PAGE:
Coach Holidays in Scotland
Why not holiday a little closer to home and enjoy a coach trip to discover parts of Scotland which you may not have visited before?
Living in Scotland we’re spoilt with places to visit, with superb scenery right on our doorstep and neighbouring islands waiting to be explored. Only a short hop across the water, the Isle of Bute offers breath-taking scenery to match the Highlands, and is a peaceful haven where you can enjoy its unspoilt beaches, varied landscapes of lush hills and rocky crags and see wildlife in its natural habitat.
A coach break to Loch Lomond is equally as idyllic and a great base from which to explore the Trossachs National Park, whilst for an alternative view of the magical Highlands landscape you can climb onboard The Jacobite steam train from Fort William for a ride to remember. As a native of Scotland you’ll no doubt have heard countless tales of Loch Ness monster. So why not discover this mystical lake for yourself and try to discover ‘Nessie’ on a coach break to Inverness and the Highlands?.
Meanwhile on a holiday to Melrose you can explore the Scottish Borders region whilst from the coastal town of Oban you can island-hop to Mull, Coll and Islay. Although Scotland may not be blessed with the best weather in the UK, there’s plenty to see and do in this fabulous country.
To find your next coach holiday or short break to Scotland simply use our Holiday Search above.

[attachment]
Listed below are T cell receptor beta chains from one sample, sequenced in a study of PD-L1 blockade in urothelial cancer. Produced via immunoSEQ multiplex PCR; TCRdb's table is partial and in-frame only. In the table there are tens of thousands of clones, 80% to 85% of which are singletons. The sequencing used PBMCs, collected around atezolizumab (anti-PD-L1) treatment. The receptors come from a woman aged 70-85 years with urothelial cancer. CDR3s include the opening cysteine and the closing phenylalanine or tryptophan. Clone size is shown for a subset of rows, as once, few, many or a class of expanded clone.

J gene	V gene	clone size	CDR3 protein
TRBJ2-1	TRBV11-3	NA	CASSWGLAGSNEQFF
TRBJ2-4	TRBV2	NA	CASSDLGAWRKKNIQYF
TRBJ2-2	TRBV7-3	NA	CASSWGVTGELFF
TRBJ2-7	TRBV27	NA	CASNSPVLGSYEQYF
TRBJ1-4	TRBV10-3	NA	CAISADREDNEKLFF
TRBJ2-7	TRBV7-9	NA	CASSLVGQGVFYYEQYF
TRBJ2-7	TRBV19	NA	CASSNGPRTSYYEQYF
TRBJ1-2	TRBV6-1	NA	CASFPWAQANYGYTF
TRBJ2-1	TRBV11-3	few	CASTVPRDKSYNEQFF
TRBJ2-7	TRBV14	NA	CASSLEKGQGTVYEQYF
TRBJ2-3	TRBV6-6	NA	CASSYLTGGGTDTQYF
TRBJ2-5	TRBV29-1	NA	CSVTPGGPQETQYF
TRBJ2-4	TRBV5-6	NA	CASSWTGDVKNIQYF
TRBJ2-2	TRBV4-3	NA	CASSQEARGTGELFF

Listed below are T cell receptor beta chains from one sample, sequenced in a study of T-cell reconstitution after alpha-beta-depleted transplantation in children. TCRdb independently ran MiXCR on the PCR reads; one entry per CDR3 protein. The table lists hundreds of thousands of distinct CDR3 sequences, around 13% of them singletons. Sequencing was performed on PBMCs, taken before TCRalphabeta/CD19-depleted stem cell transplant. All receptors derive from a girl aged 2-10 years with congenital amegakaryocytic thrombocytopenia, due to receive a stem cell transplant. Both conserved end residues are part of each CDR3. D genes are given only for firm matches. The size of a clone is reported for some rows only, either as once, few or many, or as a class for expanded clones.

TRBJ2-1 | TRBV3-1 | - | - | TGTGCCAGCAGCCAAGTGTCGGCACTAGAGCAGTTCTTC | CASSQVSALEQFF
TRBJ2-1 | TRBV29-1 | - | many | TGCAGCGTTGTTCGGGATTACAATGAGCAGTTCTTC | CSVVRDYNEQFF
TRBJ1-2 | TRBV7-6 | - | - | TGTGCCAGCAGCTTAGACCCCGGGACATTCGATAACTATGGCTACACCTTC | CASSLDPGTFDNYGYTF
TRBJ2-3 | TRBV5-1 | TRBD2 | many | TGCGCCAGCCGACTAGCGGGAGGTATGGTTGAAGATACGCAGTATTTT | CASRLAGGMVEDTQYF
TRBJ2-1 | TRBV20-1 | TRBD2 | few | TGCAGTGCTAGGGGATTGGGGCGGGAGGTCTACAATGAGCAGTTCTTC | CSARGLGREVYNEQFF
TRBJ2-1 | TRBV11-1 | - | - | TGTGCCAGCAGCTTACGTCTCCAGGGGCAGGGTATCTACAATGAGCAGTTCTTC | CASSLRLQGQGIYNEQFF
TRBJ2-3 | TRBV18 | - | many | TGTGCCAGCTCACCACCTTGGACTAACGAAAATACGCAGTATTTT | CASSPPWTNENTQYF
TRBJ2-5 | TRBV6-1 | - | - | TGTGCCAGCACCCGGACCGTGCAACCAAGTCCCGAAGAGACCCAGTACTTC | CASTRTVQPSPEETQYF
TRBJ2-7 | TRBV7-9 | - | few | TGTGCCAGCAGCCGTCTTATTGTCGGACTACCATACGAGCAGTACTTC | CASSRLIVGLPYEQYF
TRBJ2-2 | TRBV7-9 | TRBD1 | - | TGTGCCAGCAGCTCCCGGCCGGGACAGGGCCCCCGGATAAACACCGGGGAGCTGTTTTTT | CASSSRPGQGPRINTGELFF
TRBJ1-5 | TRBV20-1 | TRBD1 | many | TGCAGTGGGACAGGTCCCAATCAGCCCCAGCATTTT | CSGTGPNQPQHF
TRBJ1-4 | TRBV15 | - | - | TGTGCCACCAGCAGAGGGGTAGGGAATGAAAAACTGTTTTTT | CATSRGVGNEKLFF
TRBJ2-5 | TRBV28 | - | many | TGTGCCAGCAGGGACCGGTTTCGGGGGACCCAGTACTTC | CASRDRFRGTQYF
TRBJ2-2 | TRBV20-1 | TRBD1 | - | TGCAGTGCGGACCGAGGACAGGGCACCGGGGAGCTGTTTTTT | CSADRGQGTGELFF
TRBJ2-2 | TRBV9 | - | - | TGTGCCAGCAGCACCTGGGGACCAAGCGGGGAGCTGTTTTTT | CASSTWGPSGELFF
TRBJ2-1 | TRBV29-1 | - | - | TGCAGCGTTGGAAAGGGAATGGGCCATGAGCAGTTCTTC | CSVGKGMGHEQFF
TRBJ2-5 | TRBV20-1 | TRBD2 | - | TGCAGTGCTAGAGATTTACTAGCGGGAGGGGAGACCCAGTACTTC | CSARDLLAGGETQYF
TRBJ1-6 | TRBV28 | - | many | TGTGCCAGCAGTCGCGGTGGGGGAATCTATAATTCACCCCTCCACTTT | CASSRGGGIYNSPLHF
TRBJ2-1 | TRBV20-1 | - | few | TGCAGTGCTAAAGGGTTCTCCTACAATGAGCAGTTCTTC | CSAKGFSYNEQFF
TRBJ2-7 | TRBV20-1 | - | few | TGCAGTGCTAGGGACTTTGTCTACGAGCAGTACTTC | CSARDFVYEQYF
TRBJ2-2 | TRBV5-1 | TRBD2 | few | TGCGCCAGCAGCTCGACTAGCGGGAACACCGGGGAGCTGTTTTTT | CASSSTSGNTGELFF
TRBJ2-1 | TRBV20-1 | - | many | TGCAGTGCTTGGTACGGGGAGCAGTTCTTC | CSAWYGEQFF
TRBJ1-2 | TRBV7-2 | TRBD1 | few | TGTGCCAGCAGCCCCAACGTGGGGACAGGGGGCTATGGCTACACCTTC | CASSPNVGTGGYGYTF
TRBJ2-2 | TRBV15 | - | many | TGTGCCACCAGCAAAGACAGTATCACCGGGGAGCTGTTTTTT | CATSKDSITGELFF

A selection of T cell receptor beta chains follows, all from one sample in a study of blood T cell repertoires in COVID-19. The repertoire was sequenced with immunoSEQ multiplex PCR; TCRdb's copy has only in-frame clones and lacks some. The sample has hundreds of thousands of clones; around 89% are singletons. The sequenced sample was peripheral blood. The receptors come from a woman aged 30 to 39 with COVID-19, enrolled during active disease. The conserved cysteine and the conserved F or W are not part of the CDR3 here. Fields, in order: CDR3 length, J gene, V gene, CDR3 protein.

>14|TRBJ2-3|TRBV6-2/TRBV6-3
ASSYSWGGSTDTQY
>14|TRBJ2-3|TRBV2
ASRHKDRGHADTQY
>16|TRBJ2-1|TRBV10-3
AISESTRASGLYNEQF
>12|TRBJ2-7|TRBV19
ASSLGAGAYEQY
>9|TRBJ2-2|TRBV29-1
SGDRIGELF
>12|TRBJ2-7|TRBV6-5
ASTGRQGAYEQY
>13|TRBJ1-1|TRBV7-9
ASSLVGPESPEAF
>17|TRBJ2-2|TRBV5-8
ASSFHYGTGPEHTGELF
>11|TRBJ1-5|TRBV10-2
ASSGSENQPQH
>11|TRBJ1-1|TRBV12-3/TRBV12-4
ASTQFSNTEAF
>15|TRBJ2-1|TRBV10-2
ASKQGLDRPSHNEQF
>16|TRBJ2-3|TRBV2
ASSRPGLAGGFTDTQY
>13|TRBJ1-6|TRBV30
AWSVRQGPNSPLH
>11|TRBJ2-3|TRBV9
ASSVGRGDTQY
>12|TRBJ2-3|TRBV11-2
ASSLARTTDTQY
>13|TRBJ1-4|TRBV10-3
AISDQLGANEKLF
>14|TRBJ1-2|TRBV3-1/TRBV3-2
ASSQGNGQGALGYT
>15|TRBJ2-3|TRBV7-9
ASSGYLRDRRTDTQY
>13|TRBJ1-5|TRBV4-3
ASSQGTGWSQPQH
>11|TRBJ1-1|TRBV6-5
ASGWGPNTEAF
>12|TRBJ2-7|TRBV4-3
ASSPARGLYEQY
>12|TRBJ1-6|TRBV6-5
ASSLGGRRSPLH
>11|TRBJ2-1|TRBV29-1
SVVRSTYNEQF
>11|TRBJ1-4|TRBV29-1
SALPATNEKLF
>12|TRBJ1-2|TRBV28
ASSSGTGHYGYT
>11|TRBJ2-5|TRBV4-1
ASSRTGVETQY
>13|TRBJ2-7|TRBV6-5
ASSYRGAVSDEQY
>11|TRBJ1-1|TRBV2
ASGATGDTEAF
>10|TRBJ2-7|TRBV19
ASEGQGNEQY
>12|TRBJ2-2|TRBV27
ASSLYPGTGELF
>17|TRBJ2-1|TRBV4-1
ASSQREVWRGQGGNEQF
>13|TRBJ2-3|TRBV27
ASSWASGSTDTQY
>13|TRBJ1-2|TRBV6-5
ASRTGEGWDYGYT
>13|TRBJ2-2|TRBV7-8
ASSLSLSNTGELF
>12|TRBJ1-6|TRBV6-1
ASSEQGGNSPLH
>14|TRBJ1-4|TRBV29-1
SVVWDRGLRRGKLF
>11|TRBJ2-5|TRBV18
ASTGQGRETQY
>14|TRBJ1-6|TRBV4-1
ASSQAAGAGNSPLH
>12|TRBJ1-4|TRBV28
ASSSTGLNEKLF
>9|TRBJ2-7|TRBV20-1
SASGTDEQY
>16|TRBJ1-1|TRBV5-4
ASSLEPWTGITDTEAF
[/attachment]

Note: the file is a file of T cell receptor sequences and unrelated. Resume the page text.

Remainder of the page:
The following is a selection of our Scottish Coach Holiday resorts!
Sandwiched between the rivers Dee and Don, Aberdeen is a cosmopolitan city with so many sides to it that it warrants serious attention for a city coach break. Known as the ‘Granite City’, Aberdeen has a distinguishable appearance thanks to its stunning architecture, built from local granite torn from Rubislaw Quarry, which shimmers with a silver hue. With its wealth fuelled by the North Sea oil industry, the city is filled with impressive attractions and a vibrant shopping scene which complement its historic buildings perfectly.
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Straddling the banks of Loch Linnhe and nestled at the foot of the UK’s tallest mountain peak, Ben Nevis, Fort William enjoys an idyllic setting with a wealth of scenery and wildlife that provides amazing panoramas in every direction.
It’s perhaps not surprising that the town is a mecca for outdoor enthusiasts hoping to conquer the mountain, but you don’t have to scale the summit to take in the breathtaking vistas. You can enjoy the scenery from a different perspective on-board the Jacobite Steam Train, used in the Harry Potter films or hop on a boat cruise of the loch.
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Oban has grown from a small quaint fishing village to a bustling harbour town and one of Scotland’s most visited coastal resorts.
The town itself lies in the basin of a crescent overlooked by its most famous landmark McCaig's Tower, a Colosseum-like folly built around 1900 as a monument to the McCaig family.
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Overlooked by Ben Vrackie and situated on the banks of River Tummel, Pitlochry is a charming Perthshire town which acts as the gateway to the Highlands and boasts some of the most amazing scenery in the British Isles. Rich in heritage and characterised by stunning Victorian grey stone buildings on the town’s main street, Pitlochry developed into a popular holiday destination when Queen Victoria visited in 1842.
Today, the town is a bustling little centre, brimming with gift shops, tearooms and attractions, including two distilleries, world-renowned theatre and famous salmon ladder.
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